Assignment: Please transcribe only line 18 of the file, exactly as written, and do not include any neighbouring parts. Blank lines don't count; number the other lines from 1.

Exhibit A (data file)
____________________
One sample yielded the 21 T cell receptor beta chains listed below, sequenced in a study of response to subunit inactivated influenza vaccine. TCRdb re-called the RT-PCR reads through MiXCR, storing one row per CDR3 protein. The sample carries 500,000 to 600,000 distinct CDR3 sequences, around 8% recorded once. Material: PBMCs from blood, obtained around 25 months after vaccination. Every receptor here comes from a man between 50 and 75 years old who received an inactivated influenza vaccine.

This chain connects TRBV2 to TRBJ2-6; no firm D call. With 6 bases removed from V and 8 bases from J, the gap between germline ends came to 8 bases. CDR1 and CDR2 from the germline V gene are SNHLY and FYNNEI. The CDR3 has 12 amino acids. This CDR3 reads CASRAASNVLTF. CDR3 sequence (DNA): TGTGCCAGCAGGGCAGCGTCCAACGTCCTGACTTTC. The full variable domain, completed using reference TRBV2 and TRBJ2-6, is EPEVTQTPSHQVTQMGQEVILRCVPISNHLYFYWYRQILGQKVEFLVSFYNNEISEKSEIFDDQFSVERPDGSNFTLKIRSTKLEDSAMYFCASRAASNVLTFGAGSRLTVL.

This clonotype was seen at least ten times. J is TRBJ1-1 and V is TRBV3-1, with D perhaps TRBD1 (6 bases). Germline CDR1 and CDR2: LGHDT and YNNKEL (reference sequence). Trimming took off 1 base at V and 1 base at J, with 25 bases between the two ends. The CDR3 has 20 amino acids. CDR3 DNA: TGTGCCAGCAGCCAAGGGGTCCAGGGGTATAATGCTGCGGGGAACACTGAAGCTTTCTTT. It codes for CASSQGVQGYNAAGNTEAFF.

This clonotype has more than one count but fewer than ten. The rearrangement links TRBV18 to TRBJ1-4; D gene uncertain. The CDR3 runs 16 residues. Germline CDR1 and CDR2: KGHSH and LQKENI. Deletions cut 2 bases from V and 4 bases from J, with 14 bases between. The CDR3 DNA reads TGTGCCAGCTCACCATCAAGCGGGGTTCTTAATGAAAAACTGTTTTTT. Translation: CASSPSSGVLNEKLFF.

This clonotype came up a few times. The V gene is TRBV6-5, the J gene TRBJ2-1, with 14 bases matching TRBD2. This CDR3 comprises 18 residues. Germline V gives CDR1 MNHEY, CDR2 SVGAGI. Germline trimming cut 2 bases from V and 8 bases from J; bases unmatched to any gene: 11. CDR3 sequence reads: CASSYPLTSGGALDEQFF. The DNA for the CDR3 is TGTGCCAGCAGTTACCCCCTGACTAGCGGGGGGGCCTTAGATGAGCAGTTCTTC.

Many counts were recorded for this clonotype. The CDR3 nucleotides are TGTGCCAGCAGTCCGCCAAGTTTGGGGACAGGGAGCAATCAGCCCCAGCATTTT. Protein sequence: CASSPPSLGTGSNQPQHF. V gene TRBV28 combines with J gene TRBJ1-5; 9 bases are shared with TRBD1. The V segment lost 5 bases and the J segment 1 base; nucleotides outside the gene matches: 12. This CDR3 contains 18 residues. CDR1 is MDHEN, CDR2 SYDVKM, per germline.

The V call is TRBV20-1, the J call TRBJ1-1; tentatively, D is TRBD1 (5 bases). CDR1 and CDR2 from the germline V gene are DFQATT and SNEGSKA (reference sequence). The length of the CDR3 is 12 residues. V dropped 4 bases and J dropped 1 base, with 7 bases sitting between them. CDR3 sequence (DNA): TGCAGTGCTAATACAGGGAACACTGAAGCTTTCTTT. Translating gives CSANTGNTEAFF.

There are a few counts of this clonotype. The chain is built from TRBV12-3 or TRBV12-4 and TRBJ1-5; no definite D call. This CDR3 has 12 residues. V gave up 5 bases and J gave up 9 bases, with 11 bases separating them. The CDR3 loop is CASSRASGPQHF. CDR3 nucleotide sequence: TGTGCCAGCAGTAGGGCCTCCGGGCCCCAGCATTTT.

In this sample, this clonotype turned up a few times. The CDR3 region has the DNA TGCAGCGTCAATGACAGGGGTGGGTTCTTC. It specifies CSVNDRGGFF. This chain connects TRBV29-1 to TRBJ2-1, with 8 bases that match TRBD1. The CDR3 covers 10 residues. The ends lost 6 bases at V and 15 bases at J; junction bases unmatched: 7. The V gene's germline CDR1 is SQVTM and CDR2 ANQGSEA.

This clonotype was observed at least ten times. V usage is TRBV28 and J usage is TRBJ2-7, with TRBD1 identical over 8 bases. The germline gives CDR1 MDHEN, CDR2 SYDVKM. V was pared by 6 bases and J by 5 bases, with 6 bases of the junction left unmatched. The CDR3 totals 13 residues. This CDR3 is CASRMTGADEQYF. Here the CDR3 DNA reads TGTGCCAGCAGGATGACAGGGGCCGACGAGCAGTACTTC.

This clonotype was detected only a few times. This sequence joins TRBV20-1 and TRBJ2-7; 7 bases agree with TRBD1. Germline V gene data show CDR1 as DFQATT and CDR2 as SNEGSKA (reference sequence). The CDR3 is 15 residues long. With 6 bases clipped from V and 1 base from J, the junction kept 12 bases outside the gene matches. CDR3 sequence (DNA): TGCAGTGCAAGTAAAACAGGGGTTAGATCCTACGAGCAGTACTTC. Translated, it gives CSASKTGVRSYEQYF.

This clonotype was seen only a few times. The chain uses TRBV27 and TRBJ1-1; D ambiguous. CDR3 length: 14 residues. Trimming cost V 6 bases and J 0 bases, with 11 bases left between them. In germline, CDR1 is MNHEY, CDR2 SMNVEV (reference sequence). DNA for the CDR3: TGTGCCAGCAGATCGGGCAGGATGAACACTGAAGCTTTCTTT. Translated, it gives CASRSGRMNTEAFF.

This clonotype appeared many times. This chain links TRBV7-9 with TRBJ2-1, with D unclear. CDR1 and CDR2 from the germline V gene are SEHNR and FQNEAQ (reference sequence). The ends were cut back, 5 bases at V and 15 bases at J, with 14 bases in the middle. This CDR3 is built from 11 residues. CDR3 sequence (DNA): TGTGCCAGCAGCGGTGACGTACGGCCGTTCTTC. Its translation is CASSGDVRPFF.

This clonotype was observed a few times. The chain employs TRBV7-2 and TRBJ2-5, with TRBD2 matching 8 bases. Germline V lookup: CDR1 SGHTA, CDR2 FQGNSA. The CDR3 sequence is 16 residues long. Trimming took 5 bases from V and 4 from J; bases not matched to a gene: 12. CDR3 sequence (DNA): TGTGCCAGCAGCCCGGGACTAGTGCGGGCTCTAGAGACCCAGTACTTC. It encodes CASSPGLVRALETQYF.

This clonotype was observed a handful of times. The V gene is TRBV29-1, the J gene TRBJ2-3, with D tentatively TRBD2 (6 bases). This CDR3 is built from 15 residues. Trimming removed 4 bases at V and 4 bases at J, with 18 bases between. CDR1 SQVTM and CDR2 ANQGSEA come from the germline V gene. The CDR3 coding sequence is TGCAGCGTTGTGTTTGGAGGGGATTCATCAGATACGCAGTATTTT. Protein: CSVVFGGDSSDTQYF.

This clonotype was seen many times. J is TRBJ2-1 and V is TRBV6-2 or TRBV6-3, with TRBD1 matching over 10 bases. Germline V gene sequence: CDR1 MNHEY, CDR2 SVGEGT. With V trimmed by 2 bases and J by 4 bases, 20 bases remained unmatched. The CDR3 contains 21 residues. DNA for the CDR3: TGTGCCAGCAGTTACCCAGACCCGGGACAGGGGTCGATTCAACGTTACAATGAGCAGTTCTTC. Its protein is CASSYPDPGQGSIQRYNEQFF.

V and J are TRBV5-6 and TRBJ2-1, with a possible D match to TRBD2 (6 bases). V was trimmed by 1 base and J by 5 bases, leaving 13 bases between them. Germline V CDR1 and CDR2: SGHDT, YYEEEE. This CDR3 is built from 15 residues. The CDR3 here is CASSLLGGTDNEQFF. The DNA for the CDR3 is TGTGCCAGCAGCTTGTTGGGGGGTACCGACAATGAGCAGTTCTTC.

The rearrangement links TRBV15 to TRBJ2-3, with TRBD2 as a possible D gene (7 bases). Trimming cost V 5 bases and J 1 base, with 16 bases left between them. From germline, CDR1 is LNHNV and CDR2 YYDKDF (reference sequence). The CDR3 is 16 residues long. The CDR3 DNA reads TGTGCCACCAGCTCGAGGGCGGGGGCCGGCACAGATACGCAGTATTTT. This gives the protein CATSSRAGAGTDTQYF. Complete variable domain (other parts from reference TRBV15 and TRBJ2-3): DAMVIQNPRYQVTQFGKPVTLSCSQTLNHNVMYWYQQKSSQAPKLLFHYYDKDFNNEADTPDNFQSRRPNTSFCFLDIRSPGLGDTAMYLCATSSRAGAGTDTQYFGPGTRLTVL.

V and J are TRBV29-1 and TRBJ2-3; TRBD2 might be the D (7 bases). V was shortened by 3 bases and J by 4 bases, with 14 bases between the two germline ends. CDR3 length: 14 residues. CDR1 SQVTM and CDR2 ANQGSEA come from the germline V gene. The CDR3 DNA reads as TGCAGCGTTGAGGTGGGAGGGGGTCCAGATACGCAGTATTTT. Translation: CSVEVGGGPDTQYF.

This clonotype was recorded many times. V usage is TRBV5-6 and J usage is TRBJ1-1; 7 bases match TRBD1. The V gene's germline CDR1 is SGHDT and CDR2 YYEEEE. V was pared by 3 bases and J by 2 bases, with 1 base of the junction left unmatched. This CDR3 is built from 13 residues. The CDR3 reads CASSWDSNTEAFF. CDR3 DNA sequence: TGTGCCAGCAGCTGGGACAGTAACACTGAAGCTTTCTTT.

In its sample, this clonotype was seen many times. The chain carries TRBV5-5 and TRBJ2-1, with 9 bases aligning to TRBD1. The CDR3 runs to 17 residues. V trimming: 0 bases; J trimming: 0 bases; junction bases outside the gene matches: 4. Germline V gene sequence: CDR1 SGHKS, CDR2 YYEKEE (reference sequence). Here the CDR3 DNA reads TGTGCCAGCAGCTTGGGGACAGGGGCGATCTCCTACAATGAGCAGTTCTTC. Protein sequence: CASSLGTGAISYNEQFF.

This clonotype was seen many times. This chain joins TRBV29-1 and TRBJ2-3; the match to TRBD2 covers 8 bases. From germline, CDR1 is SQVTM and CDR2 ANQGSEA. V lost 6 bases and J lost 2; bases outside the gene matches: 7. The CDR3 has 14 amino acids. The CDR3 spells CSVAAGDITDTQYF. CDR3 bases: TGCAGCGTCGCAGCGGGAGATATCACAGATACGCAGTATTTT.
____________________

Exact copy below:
The rearrangement links TRBV15 to TRBJ2-3, with TRBD2 as a possible D gene (7 bases). Trimming cost V 5 bases and J 1 base, with 16 bases left between them. From germline, CDR1 is LNHNV and CDR2 YYDKDF (reference sequence). The CDR3 is 16 residues long. The CDR3 DNA reads TGTGCCACCAGCTCGAGGGCGGGGGCCGGCACAGATACGCAGTATTTT. This gives the protein CATSSRAGAGTDTQYF. Complete variable domain (other parts from reference TRBV15 and TRBJ2-3): DAMVIQNPRYQVTQFGKPVTLSCSQTLNHNVMYWYQQKSSQAPKLLFHYYDKDFNNEADTPDNFQSRRPNTSFCFLDIRSPGLGDTAMYLCATSSRAGAGTDTQYFGPGTRLTVL.